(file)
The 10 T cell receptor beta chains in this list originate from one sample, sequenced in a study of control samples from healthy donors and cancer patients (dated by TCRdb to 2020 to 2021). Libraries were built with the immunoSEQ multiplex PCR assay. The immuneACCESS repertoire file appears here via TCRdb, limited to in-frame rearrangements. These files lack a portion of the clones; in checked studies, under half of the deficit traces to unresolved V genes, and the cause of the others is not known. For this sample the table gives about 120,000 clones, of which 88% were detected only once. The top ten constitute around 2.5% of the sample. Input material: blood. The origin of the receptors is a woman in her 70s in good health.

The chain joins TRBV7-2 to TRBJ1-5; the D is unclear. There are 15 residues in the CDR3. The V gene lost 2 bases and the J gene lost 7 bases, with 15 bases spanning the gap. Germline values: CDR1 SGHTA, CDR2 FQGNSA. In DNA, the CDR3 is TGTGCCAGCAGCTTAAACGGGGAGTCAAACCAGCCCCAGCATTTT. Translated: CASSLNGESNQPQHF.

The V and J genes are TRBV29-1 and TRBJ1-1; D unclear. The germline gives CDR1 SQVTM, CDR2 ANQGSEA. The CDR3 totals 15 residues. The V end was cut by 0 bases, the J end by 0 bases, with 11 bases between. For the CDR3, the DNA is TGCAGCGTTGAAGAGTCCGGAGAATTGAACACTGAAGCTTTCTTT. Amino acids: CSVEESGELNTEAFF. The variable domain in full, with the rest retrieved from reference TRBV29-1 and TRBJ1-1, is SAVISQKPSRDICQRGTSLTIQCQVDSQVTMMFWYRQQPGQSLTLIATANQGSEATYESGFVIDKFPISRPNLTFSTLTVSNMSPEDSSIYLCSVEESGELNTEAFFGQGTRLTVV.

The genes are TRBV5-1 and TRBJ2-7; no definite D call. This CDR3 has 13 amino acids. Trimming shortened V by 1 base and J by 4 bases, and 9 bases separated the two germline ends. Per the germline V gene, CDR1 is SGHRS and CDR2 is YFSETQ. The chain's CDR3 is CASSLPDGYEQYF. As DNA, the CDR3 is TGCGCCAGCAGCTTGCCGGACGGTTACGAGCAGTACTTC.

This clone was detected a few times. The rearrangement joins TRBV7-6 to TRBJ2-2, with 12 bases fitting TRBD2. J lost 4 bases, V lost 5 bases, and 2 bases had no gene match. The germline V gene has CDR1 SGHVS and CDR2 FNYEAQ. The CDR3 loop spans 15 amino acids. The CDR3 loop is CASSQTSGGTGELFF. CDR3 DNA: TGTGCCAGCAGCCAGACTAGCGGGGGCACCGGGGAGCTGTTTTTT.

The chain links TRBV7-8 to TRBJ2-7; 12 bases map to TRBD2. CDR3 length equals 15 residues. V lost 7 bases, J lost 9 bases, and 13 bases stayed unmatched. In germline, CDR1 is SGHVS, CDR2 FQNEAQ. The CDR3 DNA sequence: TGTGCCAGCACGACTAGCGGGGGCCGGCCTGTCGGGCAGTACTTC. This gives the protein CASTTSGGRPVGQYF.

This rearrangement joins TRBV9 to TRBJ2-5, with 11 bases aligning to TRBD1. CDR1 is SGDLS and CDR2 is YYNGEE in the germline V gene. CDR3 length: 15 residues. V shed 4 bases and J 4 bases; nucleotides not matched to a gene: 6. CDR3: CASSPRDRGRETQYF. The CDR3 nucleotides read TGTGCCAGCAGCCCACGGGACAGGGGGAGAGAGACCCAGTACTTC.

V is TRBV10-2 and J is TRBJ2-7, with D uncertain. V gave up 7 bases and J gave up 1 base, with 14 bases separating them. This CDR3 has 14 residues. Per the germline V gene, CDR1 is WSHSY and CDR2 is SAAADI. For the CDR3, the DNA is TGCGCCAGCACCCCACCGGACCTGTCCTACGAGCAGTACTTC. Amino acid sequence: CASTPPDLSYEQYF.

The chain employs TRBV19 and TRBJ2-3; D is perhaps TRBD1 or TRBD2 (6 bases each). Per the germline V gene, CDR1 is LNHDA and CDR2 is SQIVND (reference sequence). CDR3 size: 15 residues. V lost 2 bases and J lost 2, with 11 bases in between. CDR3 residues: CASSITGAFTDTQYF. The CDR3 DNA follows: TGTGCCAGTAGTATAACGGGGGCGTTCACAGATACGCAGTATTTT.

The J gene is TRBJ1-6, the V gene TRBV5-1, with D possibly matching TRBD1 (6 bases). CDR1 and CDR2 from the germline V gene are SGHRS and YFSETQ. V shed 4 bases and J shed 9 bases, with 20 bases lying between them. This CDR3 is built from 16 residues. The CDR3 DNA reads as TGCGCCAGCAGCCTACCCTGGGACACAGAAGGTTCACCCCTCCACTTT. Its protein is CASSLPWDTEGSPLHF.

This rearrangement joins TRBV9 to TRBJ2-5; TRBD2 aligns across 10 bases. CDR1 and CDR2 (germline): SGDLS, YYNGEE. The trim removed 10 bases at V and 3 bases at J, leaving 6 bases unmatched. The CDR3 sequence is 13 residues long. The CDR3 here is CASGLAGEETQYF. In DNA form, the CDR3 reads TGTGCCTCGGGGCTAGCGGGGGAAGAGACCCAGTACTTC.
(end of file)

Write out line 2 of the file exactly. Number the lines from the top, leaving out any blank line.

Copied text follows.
The chain joins TRBV7-2 to TRBJ1-5; the D is unclear. There are 15 residues in the CDR3. The V gene lost 2 bases and the J gene lost 7 bases, with 15 bases spanning the gap. Germline values: CDR1 SGHTA, CDR2 FQGNSA. In DNA, the CDR3 is TGTGCCAGCAGCTTAAACGGGGAGTCAAACCAGCCCCAGCATTTT. Translated: CASSLNGESNQPQHF.